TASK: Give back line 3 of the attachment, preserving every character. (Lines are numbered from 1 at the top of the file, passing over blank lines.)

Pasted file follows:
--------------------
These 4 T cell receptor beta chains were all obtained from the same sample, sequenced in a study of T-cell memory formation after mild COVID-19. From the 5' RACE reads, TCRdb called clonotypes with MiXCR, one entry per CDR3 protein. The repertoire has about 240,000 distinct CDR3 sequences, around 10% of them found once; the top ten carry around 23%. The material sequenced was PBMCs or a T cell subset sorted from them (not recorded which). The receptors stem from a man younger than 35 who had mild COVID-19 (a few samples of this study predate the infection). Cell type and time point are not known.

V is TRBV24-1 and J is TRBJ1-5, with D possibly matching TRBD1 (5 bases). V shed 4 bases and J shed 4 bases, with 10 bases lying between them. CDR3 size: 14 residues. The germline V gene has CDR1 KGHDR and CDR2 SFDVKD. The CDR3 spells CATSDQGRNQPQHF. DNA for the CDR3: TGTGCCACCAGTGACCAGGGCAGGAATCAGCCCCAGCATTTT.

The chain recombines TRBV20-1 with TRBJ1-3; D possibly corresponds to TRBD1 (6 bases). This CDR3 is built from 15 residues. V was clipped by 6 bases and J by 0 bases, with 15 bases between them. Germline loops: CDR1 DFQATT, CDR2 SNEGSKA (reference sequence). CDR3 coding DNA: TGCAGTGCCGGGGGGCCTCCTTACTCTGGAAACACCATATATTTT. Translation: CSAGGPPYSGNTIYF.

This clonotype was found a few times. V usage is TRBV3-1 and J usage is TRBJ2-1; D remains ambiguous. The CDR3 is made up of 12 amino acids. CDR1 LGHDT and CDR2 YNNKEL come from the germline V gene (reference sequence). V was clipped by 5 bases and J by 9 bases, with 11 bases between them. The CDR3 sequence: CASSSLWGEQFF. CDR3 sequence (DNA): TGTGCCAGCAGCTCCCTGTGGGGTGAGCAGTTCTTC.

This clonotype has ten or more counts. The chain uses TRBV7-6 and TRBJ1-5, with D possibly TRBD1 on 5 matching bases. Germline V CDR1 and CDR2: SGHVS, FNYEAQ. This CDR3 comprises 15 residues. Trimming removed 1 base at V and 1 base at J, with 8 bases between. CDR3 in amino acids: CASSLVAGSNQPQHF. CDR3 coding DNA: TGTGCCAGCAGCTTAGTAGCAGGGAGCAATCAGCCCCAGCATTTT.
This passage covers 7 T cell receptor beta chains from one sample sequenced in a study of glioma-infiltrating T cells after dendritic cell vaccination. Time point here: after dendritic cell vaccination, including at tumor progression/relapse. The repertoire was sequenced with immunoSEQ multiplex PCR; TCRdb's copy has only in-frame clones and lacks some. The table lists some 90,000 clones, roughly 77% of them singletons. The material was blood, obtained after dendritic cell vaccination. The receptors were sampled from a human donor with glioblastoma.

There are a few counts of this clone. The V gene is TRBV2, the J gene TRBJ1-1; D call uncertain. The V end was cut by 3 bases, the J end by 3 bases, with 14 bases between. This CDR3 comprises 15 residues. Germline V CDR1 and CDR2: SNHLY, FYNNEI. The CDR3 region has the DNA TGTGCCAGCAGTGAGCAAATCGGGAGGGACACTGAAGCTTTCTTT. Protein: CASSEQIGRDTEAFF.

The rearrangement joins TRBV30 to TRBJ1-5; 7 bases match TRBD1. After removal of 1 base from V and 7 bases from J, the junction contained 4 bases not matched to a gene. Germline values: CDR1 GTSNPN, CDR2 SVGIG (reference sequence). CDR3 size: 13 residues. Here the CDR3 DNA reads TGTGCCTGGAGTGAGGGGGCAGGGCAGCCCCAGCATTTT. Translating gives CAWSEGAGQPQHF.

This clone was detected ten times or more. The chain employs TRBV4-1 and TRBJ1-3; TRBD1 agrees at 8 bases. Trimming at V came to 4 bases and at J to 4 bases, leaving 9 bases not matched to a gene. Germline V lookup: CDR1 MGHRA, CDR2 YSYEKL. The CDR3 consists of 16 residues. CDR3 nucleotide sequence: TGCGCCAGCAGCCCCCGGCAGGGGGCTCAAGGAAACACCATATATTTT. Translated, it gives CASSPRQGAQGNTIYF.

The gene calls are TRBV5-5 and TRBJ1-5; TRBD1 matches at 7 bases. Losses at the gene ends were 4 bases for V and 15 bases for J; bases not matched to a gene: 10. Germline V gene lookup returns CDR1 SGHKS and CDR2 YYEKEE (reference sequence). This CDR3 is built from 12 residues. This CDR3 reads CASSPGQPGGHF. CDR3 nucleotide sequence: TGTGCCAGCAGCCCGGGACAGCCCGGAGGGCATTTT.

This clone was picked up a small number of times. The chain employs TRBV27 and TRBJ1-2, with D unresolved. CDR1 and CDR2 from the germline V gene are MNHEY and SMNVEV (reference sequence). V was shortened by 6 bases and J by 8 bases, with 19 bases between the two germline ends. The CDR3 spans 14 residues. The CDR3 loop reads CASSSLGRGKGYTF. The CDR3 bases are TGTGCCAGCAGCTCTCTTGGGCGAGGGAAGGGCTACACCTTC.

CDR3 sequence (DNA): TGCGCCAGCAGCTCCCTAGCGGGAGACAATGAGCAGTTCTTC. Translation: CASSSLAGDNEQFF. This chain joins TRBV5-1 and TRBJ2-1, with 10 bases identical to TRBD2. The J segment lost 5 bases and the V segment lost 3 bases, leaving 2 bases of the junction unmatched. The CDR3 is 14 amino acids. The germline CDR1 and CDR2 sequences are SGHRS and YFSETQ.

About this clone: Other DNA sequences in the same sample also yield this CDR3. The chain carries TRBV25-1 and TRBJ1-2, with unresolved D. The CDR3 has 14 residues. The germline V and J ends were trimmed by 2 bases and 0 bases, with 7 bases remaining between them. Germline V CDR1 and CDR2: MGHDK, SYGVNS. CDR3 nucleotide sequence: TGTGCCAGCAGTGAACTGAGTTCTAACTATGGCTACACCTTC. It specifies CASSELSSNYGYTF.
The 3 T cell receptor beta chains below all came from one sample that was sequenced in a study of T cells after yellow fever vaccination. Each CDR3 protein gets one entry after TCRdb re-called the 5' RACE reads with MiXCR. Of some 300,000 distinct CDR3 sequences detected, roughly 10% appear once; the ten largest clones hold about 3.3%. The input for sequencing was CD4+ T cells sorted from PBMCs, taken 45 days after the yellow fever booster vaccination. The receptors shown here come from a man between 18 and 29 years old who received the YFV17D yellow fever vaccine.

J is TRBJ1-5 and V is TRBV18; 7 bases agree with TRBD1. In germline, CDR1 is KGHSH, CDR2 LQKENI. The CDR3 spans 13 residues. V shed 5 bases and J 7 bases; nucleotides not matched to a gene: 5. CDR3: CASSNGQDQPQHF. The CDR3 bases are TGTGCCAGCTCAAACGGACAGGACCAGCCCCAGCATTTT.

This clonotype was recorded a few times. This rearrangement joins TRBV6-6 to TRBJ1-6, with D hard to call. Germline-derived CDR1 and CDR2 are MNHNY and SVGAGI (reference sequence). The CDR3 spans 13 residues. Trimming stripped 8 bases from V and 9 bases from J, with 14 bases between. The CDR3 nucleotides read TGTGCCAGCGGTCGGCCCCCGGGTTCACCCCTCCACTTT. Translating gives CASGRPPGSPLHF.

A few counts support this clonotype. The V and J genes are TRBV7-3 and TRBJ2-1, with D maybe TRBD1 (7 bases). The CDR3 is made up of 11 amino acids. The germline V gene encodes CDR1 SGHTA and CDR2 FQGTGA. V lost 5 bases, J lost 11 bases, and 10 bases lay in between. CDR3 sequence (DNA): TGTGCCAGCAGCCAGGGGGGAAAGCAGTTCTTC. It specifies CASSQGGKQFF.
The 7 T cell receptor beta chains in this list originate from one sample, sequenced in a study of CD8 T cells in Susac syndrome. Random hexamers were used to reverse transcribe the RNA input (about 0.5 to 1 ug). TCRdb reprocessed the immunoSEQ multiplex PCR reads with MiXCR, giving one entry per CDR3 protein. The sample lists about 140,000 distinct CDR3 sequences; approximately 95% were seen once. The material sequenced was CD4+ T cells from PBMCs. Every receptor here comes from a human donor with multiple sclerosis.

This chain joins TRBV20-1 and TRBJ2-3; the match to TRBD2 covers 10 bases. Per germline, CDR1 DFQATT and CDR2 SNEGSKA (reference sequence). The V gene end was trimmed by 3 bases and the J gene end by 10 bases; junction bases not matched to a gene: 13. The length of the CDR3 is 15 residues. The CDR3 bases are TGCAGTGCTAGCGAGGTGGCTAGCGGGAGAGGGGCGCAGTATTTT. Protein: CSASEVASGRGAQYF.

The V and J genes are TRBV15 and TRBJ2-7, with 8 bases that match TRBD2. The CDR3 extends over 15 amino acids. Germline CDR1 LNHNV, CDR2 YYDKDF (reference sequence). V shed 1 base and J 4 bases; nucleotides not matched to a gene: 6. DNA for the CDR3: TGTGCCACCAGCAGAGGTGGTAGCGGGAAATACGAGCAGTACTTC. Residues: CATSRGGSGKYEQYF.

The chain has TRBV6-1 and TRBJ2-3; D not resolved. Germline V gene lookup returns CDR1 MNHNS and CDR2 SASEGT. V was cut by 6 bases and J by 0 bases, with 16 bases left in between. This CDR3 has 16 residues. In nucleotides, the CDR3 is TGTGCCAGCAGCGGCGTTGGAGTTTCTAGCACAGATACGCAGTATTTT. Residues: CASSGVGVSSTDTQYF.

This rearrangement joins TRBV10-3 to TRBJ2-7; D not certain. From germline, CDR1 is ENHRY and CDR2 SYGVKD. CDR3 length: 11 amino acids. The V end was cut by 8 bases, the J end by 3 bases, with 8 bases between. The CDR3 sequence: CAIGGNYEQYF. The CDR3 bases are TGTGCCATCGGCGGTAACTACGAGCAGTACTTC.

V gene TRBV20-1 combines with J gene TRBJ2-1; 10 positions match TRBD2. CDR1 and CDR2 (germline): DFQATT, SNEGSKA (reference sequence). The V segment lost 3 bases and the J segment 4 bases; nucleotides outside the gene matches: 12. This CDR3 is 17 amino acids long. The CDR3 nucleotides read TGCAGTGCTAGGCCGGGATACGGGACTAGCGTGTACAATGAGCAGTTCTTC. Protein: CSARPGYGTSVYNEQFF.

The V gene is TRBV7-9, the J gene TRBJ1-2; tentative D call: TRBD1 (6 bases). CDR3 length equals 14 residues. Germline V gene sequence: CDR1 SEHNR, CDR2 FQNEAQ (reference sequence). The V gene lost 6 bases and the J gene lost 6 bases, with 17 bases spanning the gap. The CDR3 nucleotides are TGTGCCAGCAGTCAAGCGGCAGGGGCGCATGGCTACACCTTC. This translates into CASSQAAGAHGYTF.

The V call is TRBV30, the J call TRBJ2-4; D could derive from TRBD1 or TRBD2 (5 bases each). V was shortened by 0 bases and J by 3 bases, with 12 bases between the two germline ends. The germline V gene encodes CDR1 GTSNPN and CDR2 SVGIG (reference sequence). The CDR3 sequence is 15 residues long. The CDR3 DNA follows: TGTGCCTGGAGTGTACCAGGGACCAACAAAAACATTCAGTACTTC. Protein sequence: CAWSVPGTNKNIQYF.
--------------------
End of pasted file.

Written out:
The chain recombines TRBV20-1 with TRBJ1-3; D possibly corresponds to TRBD1 (6 bases). This CDR3 is built from 15 residues. V was clipped by 6 bases and J by 0 bases, with 15 bases between them. Germline loops: CDR1 DFQATT, CDR2 SNEGSKA (reference sequence). CDR3 coding DNA: TGCAGTGCCGGGGGGCCTCCTTACTCTGGAAACACCATATATTTT. Translation: CSAGGPPYSGNTIYF.